IJAT Vol.7 No.6 pp. 614-620
doi: 10.20965/ijat.2013.p0614


Material Removal During Ultrasonic Machining Using Smoothed Particle Hydrodynamics

Jingsi Wang, Keita Shimada, Masayoshi Mizutani,
and Tsunemoto Kuriyagawa

Department of Mechanical Systems and Design, Graduate School of Engineering, Tohoku University, 6-6-01 Aoba, Aramaki, Aoba-ku, Sendai 980-8579, Japan

March 31, 2013
September 24, 2013
November 5, 2013
ultrasonic machining, smoothed particle hydrodynamics, material removal mechanism, crack, hard and brittle materials
Hammering action plays a primary role in material removal in ultrasonic machining (USM). In the present study, Smoothed Particle Hydrodynamics (SPH) is used to simulate the hammering action of a single silicon carbide abrasive particle on a float glass workpiece, and the implications for crack initiation and propagation on the workpiece are discussed in detail. The adequacy of the SPH model is verified through an experiment that utilizes a stationary ultrasonic drilling machine. It is shown that the distribution and size of the cracks on the sample workpiece are well in agreement with the simulation results. The current study presents a new way to understand the material removal process of USM, which is extremely significant for the further improvement of the performance of USM techniques.
Cite this article as:
J. Wang, K. Shimada, M. Mizutani, and T. Kuriyagawa, “Material Removal During Ultrasonic Machining Using Smoothed Particle Hydrodynamics,” Int. J. Automation Technol., Vol.7 No.6, pp. 614-620, 2013.
Data files:
  1. [1] New Structural Materials Technologies, “Opportunities for the Use of Advanced Ceramics and Composites–A Technical Memorandum,” U. S. Congress, 1986.
  2. [2] R. K. Brow and M. L. Schmitt, “A survey of energy and environmental applications of glass,” J. of the European Ceramic Society, Vol.29, No.7, pp. 1193-1201, 2009.
  3. [3] R. Tsuboi, Y. Kakinuma, T. Aoyama, H. Ogawa, and S. Hamada, “Ultrasonic vibration and cavitation-aided micromachining of hard and brittle materials,” Procedia CIRP, Vol.1, pp. 342-346, 2012.
  4. [4] T. B. Thoe, D. K. Aspinwall, and M. L. H. Wise, “Review on ultrasonic machining,” Int. J. of Machine Tools and Manufacture, Vol.38, No.4, pp. 239-255, 1998.
  5. [5] W. H. Fan, C. L. Chao, W. C. Chou, T. T. Chen, and C. W. Chao, “Study on the surface integrity of micro-ultrasonic machined glass-ceramic material,” Key Engineering Materials, Vol.407-408, pp. 731-734, 2009.
  6. [6] M. Komaraiah and P. Narasimha Reddy, “A study on the influence of workpiece properties in ultrasonic machining,” Int. J. of Machine Tools and Manufacture, Vol.33, No.3, pp. 495-505, 1993.
  7. [7] V. Soundararajan and V. Radhakrishnan, “An experimental investigation on the basic mechanisms involved in ultrasonic machining,” Int. J. of Machine Tool Design and Research, Vol.26, No.3, pp. 307-321, 1986.
  8. [8] Y. Ichida, R. Sato, Y. Morimoto, and K. Kobayashi, “Material removal mechanisms in non-contact ultrasonic abrasive machining,” Wear, Vol.258, No.1-4, pp. 107-114, 2005.
  9. [9] D. Kremer, S. M. Saleh, S. R. Ghabrial, and A. Moisan, “The state of the art of ultrasonic machining,” CIRP Annals – Manufacturing Technology, Vol.30, No.1, pp. 107-110, 1981.
  10. [10] T. C. Lee and C. W. Chan, “Mechanism of the ultrasonic machining of ceramic composites,” J. of Materials Processing Technology, Vol.71, No.2, pp. 195-201, 1997.
  11. [11] A. G. Evans and T. R. Wilshaw, “Quasi-static solid particle damage in brittle solids–I. Observations analysis and implications,” Acta Metallurgica, Vol.24, No.10, pp. 939-956, 1976.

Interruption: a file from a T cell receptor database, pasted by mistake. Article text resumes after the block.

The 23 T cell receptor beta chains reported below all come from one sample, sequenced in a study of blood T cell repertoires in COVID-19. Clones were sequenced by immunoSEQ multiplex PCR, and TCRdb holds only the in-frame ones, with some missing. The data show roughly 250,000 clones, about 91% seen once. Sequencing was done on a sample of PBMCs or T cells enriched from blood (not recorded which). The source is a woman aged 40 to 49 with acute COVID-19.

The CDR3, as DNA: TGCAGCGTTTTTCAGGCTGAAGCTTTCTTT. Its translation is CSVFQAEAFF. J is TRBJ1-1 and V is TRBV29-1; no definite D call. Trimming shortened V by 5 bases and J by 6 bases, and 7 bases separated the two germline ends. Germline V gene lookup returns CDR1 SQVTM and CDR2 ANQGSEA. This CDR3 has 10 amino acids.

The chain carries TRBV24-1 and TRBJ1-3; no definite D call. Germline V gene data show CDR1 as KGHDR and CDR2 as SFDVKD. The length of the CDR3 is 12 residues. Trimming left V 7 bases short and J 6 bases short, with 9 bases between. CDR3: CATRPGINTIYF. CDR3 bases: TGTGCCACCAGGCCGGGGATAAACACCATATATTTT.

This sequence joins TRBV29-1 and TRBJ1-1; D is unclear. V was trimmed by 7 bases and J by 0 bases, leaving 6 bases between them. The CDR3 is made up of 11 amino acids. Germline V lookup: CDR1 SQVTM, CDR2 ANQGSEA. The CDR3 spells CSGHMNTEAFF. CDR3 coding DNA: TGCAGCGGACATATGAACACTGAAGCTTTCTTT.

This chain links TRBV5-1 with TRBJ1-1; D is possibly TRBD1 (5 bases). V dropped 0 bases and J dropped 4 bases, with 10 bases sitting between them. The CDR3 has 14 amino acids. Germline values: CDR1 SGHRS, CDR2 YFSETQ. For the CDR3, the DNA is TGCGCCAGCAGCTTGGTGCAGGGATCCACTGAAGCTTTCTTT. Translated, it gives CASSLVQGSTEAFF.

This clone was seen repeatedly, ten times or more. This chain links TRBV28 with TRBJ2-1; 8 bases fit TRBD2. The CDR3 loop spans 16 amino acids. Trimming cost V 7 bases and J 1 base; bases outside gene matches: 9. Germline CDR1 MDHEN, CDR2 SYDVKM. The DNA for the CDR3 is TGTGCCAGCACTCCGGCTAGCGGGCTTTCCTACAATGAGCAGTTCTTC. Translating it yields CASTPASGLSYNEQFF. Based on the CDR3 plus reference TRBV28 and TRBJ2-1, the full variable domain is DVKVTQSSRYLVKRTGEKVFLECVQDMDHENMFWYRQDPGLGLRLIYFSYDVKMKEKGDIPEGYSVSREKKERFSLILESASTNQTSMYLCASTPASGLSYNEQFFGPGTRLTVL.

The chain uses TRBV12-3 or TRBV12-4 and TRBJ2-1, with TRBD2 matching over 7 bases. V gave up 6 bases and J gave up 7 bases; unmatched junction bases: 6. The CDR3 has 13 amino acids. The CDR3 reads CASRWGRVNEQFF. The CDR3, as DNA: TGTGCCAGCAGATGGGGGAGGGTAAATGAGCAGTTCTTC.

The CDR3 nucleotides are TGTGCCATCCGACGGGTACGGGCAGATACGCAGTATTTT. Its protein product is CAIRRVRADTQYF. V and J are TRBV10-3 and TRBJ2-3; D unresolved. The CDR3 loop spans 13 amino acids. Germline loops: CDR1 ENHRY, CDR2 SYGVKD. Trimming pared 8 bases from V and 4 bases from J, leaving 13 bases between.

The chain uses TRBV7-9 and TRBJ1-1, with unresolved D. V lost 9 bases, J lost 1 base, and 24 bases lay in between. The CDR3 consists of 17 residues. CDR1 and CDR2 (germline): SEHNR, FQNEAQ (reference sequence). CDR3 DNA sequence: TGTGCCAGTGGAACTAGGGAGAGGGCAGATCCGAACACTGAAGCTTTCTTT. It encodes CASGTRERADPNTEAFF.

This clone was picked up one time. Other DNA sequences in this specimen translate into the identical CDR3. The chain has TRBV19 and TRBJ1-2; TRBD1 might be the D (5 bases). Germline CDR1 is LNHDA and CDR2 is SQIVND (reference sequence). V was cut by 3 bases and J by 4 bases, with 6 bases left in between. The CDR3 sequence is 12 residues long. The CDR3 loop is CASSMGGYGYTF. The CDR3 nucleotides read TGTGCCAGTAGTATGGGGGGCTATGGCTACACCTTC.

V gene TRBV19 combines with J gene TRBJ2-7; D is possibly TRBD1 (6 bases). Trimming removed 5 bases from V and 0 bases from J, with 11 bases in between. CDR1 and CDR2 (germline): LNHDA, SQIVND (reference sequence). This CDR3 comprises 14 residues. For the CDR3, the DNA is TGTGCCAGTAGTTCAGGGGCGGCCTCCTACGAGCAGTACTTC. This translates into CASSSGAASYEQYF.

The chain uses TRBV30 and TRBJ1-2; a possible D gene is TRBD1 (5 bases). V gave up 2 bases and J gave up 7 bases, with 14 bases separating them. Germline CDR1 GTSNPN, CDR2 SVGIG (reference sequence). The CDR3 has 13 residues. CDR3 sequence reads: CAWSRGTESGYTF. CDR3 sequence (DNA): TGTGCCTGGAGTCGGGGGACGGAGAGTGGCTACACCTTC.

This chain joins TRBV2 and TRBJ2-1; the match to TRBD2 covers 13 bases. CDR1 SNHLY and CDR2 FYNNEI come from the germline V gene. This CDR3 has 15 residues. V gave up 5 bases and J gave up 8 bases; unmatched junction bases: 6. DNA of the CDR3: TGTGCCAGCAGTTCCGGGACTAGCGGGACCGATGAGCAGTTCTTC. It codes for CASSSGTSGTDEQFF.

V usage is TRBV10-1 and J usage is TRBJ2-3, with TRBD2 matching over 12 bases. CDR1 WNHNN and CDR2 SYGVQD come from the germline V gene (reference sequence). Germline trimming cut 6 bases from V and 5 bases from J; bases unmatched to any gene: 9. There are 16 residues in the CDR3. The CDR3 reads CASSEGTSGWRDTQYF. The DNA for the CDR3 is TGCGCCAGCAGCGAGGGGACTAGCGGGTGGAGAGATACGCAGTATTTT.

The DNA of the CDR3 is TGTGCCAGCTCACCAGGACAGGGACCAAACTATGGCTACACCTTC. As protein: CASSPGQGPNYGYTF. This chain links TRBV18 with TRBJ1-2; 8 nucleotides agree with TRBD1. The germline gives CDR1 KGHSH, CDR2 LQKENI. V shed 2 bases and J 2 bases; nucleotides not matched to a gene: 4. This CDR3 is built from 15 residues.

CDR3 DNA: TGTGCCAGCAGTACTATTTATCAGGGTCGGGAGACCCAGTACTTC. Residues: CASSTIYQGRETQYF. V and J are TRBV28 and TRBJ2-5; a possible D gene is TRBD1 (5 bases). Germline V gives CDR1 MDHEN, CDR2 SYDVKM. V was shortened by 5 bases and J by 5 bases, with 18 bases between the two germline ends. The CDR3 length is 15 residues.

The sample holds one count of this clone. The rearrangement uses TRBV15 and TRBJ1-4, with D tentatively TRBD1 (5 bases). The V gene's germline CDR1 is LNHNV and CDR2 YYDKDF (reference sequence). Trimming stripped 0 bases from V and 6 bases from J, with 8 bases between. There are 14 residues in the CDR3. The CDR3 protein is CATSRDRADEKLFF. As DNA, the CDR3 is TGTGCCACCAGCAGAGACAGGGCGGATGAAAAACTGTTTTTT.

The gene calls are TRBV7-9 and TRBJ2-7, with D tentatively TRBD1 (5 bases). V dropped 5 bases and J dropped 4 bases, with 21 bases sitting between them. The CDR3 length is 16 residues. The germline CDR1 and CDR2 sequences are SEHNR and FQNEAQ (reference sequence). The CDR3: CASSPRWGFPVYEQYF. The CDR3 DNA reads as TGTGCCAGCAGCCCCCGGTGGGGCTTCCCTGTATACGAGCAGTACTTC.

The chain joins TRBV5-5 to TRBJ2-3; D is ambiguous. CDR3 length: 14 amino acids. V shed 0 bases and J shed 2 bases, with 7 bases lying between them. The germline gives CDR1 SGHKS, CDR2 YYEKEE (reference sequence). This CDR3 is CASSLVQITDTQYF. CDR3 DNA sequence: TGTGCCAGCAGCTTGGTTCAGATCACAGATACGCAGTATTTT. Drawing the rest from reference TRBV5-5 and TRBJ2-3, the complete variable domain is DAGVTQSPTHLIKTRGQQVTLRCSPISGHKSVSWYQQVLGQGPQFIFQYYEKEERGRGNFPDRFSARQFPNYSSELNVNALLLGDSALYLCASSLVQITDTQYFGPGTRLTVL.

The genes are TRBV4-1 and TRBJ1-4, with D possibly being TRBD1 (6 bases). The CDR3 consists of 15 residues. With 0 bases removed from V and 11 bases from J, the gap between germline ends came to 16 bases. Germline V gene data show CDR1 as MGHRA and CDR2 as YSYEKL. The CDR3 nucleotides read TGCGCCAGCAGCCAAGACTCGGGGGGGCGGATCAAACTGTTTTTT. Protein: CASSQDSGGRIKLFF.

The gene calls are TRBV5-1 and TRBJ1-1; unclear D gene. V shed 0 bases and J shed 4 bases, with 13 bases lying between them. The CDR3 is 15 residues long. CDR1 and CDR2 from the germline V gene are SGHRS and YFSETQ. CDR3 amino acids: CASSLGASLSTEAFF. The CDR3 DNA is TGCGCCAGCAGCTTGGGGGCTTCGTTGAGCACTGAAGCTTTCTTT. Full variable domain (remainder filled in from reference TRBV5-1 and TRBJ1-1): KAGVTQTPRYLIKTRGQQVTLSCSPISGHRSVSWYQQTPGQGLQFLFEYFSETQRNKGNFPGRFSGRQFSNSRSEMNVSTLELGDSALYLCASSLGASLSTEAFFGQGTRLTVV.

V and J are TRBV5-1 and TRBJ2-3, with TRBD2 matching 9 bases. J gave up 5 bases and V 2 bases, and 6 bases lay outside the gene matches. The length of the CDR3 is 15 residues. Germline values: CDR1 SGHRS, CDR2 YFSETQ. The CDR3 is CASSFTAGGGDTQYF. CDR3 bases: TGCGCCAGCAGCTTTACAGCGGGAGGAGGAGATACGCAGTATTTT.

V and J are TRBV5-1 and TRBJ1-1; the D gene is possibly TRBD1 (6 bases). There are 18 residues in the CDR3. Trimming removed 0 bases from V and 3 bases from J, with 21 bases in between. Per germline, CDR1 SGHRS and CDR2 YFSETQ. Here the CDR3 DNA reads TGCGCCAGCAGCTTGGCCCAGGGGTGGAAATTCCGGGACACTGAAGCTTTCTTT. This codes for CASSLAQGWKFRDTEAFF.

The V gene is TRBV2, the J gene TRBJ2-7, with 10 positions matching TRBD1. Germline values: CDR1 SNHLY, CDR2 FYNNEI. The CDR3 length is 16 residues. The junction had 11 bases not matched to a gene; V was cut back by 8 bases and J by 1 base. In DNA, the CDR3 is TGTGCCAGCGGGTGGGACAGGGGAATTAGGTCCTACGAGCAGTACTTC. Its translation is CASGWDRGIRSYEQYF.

12. [12] L. B. Lucy, “A numerical approach to the testing of the fission hypothesis,” Astronomical J., Vol.82, pp. 1013-1024, 1977.
  13. [13] R. A. Gingold and J. J. Monaghan, “Smoothed particle hydrodynamics: theory and application to non-spherical stars,” Monthly Notices of the Royal Astronomical Society, Vol.181, pp. 375-389, 1977.
  14. [14] L. D. Libersky and A. G. Petschek, “Smooth particle hydrodynamics with strength of materials,” Advances in the Free-Lagrange Method including Contributions on Adaptive Gridding and the Smooth Particle Hydrodynamics Method, Lecture Notes in Physics, Vol.395, pp. 248-257, 1991.
  15. [15] J. Bonet and S. Kulasegaram, “Correction and stabilization of smooth particle hydrodynamics methods with applications in metal forming simulations,” Int. J. for Numerical Methods in Engineering, Vol.47, No.6, pp. 1189-1214, 2000.
  16. [16] Y. F.Wang and Z. G. Yang, “A coupled finite element and meshfree analysis of erosive wear,” Tribology Int., Vol.42, No.2, pp. 373-377, 2009.
  17. [17] K. Miwa, M. Beppu, M. Itoh, M. Katayama, and T. Ohno, “A numerical simulation of the local damage on concrete plate subjected to impacted by different nose shape projectile,” Proc. of the Symp. on Impact Problems in Civil Engineering, Vol.9, No.43, pp. 235-240, 2008. (in Japanese)
  18. [18] AUTODYN, “Interaction Tutorial,” Century Dynamics Inc., 2005.
  19. [19] D. J. Steinberg, “Equation of State and Strength Properties of Selected Materials,” Lawrence Livermore National Laboratories, 1996.
  20. [20] D. A. Matuska, “Hull Users’ Manual,” Orlando Technology Inc., Shalimar, FL, 1984.
  21. [21] AUTODYN, “Theory Manual,” Century Dynamics Inc., 2005.
  22. [22] T. J. Holmquist, G. R. Johnson, C. M. Lopatin, D. E. Grady, and E. S. Hertel, “High strain rate properties and constitutive modeling of glass,” Proc. of the 15th Int. Symp. on Ballistics, Israel, 1995.
  23. [23] D. J. Steinberg, S. G. Cochran, and M. W. Guinan, “A constitutive model for metals applicable at high-strain rate,” J. of Applied Physics, Vol.51, No.3, pp. 1498-1504, 1980.

*This site is desgined based on HTML5 and CSS3 for modern browsers, e.g. Chrome, Firefox, Safari, Edge, Opera.

Last updated on May. 19, 2024